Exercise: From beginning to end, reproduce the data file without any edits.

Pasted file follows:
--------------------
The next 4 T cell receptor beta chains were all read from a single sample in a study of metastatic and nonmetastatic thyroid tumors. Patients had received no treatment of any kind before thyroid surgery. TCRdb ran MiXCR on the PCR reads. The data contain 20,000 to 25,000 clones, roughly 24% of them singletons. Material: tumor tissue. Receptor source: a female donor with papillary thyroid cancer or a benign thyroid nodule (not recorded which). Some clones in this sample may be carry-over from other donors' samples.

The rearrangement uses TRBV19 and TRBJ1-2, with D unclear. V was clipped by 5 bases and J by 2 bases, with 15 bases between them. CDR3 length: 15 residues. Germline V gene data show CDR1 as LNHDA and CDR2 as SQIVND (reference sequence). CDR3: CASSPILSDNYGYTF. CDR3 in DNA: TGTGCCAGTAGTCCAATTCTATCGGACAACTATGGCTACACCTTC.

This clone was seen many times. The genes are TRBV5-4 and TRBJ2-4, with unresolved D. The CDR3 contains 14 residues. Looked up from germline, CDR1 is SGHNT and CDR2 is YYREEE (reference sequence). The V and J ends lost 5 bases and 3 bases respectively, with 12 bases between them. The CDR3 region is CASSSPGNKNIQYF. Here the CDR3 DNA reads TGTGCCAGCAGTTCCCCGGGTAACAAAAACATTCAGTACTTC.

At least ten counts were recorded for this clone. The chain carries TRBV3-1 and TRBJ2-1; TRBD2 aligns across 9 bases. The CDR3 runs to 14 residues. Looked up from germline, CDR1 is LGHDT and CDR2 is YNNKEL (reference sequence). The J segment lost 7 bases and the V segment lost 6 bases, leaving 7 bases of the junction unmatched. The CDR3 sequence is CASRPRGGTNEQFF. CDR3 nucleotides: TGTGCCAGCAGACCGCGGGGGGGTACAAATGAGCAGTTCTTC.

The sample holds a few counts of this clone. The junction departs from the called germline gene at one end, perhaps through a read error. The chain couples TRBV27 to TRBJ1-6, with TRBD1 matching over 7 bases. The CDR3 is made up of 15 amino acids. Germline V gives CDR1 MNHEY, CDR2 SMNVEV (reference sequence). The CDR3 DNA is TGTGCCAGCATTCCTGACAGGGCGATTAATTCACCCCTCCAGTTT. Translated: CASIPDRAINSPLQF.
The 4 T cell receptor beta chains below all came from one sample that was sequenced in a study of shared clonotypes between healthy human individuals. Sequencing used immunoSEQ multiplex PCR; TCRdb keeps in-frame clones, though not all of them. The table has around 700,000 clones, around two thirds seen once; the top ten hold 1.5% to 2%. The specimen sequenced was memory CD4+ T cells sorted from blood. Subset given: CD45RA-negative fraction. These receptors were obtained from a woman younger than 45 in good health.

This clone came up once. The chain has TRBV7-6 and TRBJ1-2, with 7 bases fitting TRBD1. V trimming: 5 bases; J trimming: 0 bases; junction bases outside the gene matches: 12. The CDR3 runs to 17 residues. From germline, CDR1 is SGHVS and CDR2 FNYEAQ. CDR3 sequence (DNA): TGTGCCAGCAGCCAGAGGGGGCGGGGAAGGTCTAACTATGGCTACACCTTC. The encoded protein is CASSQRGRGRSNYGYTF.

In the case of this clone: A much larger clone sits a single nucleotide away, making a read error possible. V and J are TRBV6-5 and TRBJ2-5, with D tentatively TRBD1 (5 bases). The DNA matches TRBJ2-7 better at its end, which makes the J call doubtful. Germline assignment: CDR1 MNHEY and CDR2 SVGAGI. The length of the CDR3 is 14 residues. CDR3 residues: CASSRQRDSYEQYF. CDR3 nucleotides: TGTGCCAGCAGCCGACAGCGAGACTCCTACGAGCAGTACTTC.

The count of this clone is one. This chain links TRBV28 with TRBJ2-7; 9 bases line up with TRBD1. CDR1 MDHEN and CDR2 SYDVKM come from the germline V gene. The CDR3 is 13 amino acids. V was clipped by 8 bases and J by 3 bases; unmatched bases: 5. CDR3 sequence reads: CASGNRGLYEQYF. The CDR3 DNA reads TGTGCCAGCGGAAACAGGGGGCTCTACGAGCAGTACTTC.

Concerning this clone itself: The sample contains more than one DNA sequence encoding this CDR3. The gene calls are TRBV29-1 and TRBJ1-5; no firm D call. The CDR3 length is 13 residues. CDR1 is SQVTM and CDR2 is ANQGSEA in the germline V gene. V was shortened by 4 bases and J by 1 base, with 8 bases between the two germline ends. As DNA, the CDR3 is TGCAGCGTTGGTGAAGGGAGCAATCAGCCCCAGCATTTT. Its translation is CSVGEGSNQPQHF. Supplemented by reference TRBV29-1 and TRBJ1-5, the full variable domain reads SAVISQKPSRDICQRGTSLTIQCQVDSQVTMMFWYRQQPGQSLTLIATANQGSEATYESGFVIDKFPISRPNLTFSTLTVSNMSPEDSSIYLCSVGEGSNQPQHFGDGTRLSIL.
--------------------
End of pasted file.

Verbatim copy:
The next 4 T cell receptor beta chains were all read from a single sample in a study of metastatic and nonmetastatic thyroid tumors. Patients had received no treatment of any kind before thyroid surgery. TCRdb ran MiXCR on the PCR reads. The data contain 20,000 to 25,000 clones, roughly 24% of them singletons. Material: tumor tissue. Receptor source: a female donor with papillary thyroid cancer or a benign thyroid nodule (not recorded which). Some clones in this sample may be carry-over from other donors' samples.

The rearrangement uses TRBV19 and TRBJ1-2, with D unclear. V was clipped by 5 bases and J by 2 bases, with 15 bases between them. CDR3 length: 15 residues. Germline V gene data show CDR1 as LNHDA and CDR2 as SQIVND (reference sequence). CDR3: CASSPILSDNYGYTF. CDR3 in DNA: TGTGCCAGTAGTCCAATTCTATCGGACAACTATGGCTACACCTTC.

This clone was seen many times. The genes are TRBV5-4 and TRBJ2-4, with unresolved D. The CDR3 contains 14 residues. Looked up from germline, CDR1 is SGHNT and CDR2 is YYREEE (reference sequence). The V and J ends lost 5 bases and 3 bases respectively, with 12 bases between them. The CDR3 region is CASSSPGNKNIQYF. Here the CDR3 DNA reads TGTGCCAGCAGTTCCCCGGGTAACAAAAACATTCAGTACTTC.

At least ten counts were recorded for this clone. The chain carries TRBV3-1 and TRBJ2-1; TRBD2 aligns across 9 bases. The CDR3 runs to 14 residues. Looked up from germline, CDR1 is LGHDT and CDR2 is YNNKEL (reference sequence). The J segment lost 7 bases and the V segment lost 6 bases, leaving 7 bases of the junction unmatched. The CDR3 sequence is CASRPRGGTNEQFF. CDR3 nucleotides: TGTGCCAGCAGACCGCGGGGGGGTACAAATGAGCAGTTCTTC.

The sample holds a few counts of this clone. The junction departs from the called germline gene at one end, perhaps through a read error. The chain couples TRBV27 to TRBJ1-6, with TRBD1 matching over 7 bases. The CDR3 is made up of 15 amino acids. Germline V gives CDR1 MNHEY, CDR2 SMNVEV (reference sequence). The CDR3 DNA is TGTGCCAGCATTCCTGACAGGGCGATTAATTCACCCCTCCAGTTT. Translated: CASIPDRAINSPLQF.
The 4 T cell receptor beta chains below all came from one sample that was sequenced in a study of shared clonotypes between healthy human individuals. Sequencing used immunoSEQ multiplex PCR; TCRdb keeps in-frame clones, though not all of them. The table has around 700,000 clones, around two thirds seen once; the top ten hold 1.5% to 2%. The specimen sequenced was memory CD4+ T cells sorted from blood. Subset given: CD45RA-negative fraction. These receptors were obtained from a woman younger than 45 in good health.

This clone came up once. The chain has TRBV7-6 and TRBJ1-2, with 7 bases fitting TRBD1. V trimming: 5 bases; J trimming: 0 bases; junction bases outside the gene matches: 12. The CDR3 runs to 17 residues. From germline, CDR1 is SGHVS and CDR2 FNYEAQ. CDR3 sequence (DNA): TGTGCCAGCAGCCAGAGGGGGCGGGGAAGGTCTAACTATGGCTACACCTTC. The encoded protein is CASSQRGRGRSNYGYTF.

In the case of this clone: A much larger clone sits a single nucleotide away, making a read error possible. V and J are TRBV6-5 and TRBJ2-5, with D tentatively TRBD1 (5 bases). The DNA matches TRBJ2-7 better at its end, which makes the J call doubtful. Germline assignment: CDR1 MNHEY and CDR2 SVGAGI. The length of the CDR3 is 14 residues. CDR3 residues: CASSRQRDSYEQYF. CDR3 nucleotides: TGTGCCAGCAGCCGACAGCGAGACTCCTACGAGCAGTACTTC.

The count of this clone is one. This chain links TRBV28 with TRBJ2-7; 9 bases line up with TRBD1. CDR1 MDHEN and CDR2 SYDVKM come from the germline V gene. The CDR3 is 13 amino acids. V was clipped by 8 bases and J by 3 bases; unmatched bases: 5. CDR3 sequence reads: CASGNRGLYEQYF. The CDR3 DNA reads TGTGCCAGCGGAAACAGGGGGCTCTACGAGCAGTACTTC.

Concerning this clone itself: The sample contains more than one DNA sequence encoding this CDR3. The gene calls are TRBV29-1 and TRBJ1-5; no firm D call. The CDR3 length is 13 residues. CDR1 is SQVTM and CDR2 is ANQGSEA in the germline V gene. V was shortened by 4 bases and J by 1 base, with 8 bases between the two germline ends. As DNA, the CDR3 is TGCAGCGTTGGTGAAGGGAGCAATCAGCCCCAGCATTTT. Its translation is CSVGEGSNQPQHF. Supplemented by reference TRBV29-1 and TRBJ1-5, the full variable domain reads SAVISQKPSRDICQRGTSLTIQCQVDSQVTMMFWYRQQPGQSLTLIATANQGSEATYESGFVIDKFPISRPNLTFSTLTVSNMSPEDSSIYLCSVGEGSNQPQHFGDGTRLSIL.